To maximize your sales, many self-publishing experts advise publishing on both CreateSpace and Ingram; using CreateSpace to sell on Amazon and Ingram Spark to sell everywhere else.
Lulu was one of the very first self-publishing platforms available to authors and is one of the pioneers of independent publishing. Since it has been around for so long, it is often on the list of platforms authors consider.
Like, CreateSpace, Lulu has no upfront set-up costs. They do however, take a $.40 cut on each book sold. Lulu’s print costs are also considerably higher than both CreateSpace and Ingram Spark’s so authors need to price their books much higher in order to secure a profit outside of Lulu.com.
Lulu may be a good option for those who are publishing with the goal of printing a small batch of books for friends and family. It is also a good option for those who want to publish a hardcover book but don’t want to deal with the steeper learning curve of Ingram Spark.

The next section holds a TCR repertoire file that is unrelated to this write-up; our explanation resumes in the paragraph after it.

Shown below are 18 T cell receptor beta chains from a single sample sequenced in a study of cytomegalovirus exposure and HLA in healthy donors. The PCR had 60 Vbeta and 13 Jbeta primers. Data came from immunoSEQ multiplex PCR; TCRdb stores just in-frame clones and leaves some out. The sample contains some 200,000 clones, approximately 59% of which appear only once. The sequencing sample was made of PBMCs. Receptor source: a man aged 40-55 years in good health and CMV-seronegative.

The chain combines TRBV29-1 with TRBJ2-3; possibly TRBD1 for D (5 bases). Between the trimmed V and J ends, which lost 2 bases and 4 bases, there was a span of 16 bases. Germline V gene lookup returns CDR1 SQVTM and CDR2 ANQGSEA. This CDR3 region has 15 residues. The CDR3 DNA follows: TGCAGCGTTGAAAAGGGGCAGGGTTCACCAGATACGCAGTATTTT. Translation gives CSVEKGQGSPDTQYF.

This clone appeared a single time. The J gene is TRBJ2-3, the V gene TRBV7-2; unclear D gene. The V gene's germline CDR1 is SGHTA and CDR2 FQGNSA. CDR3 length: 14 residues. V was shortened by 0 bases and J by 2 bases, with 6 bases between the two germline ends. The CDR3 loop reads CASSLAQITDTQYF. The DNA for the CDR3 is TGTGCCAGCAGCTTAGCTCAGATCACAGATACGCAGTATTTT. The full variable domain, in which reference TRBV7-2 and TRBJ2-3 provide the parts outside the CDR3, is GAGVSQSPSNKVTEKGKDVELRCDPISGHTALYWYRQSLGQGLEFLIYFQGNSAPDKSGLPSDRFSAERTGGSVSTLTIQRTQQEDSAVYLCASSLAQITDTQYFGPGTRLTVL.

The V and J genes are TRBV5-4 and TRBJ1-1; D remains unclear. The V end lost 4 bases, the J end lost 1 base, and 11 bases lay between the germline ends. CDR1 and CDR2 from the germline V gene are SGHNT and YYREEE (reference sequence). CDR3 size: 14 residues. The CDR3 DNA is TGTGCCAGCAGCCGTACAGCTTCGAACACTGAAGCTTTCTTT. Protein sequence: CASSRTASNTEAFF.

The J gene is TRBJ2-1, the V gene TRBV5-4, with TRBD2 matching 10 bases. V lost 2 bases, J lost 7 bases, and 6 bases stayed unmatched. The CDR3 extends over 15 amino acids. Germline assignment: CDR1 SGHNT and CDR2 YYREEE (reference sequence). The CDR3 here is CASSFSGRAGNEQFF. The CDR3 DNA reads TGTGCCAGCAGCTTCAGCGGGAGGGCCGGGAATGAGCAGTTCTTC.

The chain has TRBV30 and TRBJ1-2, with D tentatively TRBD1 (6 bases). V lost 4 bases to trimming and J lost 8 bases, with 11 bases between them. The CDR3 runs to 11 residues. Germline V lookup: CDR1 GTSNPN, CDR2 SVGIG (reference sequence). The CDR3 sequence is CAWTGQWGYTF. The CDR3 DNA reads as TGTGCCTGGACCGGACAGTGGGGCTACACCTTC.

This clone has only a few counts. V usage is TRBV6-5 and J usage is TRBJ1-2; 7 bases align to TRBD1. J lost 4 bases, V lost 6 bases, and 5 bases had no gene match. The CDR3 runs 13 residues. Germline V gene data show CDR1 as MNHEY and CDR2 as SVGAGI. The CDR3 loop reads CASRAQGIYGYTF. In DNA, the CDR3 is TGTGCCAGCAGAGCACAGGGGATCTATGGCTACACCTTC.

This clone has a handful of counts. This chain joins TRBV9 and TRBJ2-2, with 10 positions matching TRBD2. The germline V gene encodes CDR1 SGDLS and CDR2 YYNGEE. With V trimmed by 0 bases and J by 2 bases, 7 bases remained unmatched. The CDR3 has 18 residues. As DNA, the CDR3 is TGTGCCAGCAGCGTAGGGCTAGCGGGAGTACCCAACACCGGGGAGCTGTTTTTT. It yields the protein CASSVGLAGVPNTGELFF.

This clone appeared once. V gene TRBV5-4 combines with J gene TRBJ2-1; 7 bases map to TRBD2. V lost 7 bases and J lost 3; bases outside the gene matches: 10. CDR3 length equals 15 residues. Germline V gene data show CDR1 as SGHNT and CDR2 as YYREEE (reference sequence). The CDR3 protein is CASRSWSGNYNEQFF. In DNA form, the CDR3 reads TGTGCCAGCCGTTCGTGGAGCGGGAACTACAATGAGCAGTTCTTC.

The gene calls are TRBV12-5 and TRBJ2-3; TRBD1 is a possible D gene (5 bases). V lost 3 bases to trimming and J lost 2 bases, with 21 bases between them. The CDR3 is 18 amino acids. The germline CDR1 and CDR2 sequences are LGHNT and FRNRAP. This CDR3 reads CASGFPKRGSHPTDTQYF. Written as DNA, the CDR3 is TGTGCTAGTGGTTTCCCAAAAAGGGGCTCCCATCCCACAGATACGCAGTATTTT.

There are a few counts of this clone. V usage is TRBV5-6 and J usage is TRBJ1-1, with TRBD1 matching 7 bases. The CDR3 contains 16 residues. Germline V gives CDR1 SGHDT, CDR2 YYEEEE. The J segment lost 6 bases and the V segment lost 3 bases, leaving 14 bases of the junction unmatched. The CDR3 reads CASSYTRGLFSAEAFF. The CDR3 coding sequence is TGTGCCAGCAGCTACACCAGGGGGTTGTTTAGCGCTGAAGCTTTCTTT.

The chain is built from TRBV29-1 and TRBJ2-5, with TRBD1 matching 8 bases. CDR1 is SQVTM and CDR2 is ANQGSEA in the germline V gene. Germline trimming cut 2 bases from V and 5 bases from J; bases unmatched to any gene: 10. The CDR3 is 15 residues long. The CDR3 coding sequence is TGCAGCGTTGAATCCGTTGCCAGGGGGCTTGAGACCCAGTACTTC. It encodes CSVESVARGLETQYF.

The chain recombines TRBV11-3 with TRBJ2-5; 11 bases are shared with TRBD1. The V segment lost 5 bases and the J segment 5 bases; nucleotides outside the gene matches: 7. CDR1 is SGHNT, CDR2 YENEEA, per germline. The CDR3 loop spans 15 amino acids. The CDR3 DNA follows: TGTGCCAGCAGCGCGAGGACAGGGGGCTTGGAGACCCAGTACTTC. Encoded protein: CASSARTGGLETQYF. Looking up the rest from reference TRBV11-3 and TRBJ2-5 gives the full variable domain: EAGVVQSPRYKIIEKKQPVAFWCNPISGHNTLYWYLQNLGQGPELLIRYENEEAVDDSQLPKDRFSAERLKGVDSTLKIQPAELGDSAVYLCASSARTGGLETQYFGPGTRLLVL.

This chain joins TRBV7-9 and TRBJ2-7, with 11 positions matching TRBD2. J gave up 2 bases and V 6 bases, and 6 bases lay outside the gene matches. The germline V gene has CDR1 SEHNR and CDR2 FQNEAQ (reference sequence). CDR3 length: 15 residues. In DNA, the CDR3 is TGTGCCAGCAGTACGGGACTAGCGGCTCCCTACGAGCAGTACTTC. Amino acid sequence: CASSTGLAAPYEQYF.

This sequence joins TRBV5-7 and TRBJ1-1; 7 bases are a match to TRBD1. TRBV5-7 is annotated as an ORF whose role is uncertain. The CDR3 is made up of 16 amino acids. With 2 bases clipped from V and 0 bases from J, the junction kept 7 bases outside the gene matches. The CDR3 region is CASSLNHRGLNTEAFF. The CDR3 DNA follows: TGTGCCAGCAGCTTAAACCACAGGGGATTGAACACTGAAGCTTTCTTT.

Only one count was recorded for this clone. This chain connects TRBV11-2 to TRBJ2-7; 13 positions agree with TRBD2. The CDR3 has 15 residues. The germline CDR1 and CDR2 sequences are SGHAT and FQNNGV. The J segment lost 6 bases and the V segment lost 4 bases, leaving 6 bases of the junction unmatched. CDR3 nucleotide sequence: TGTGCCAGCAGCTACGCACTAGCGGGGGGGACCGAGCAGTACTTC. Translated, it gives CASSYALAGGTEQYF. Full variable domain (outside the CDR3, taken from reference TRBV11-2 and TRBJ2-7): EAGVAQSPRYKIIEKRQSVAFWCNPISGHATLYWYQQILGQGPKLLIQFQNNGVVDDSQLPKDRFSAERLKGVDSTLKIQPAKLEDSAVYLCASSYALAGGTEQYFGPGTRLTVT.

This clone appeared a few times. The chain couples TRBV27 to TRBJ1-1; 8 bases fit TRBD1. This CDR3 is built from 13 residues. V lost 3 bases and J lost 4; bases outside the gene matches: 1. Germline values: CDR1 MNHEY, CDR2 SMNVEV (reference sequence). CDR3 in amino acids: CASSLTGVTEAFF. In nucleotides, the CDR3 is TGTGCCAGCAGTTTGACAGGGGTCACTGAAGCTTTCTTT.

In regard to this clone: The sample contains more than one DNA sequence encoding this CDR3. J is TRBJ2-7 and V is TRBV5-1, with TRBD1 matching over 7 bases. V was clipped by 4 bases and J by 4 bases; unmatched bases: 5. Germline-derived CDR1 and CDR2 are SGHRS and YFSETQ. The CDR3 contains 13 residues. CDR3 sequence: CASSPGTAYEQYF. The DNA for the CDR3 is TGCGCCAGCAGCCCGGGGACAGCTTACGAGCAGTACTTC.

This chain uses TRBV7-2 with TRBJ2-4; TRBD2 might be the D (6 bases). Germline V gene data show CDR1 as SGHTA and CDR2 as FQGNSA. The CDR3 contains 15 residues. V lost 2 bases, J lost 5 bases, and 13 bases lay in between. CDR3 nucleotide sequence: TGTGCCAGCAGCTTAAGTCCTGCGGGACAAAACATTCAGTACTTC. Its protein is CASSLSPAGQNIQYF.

Another thing to consider: In order to stay competitive in the ever-growing self-publishing industry, Lulu has partnered with Author Solutions (ASI), a company that offers authors pricey editorial, marketing, and design packages. ASI is a company that has consistently taken advantage of authors by using deceptive practices and unfavorable terms. Please do not use them. If you are interested in hiring professionals to help with the design and editing of your book, please take the time to research and find reputable people.
SCBWI’s resource, The Essential Guide to Publishing for Children,has many reputable freelance editors listed. The guide is free to SCBWI members and can be found here: https://www.scbwi.org/online-resources/the-book/
Bottom Line: Lulu may be the best option for authors who are not seeking wide distribution for their books or who want to publish a hardcover book without the steep learning curve of Ingram Spark.
For more information on self-publishing, please visit:
- The Alliance of Independent Authors
- Jane Friedman, publishing consultant
- Information on choosing self-publishing services (editors, designers, etc.):
- Information on Author Solutions scams: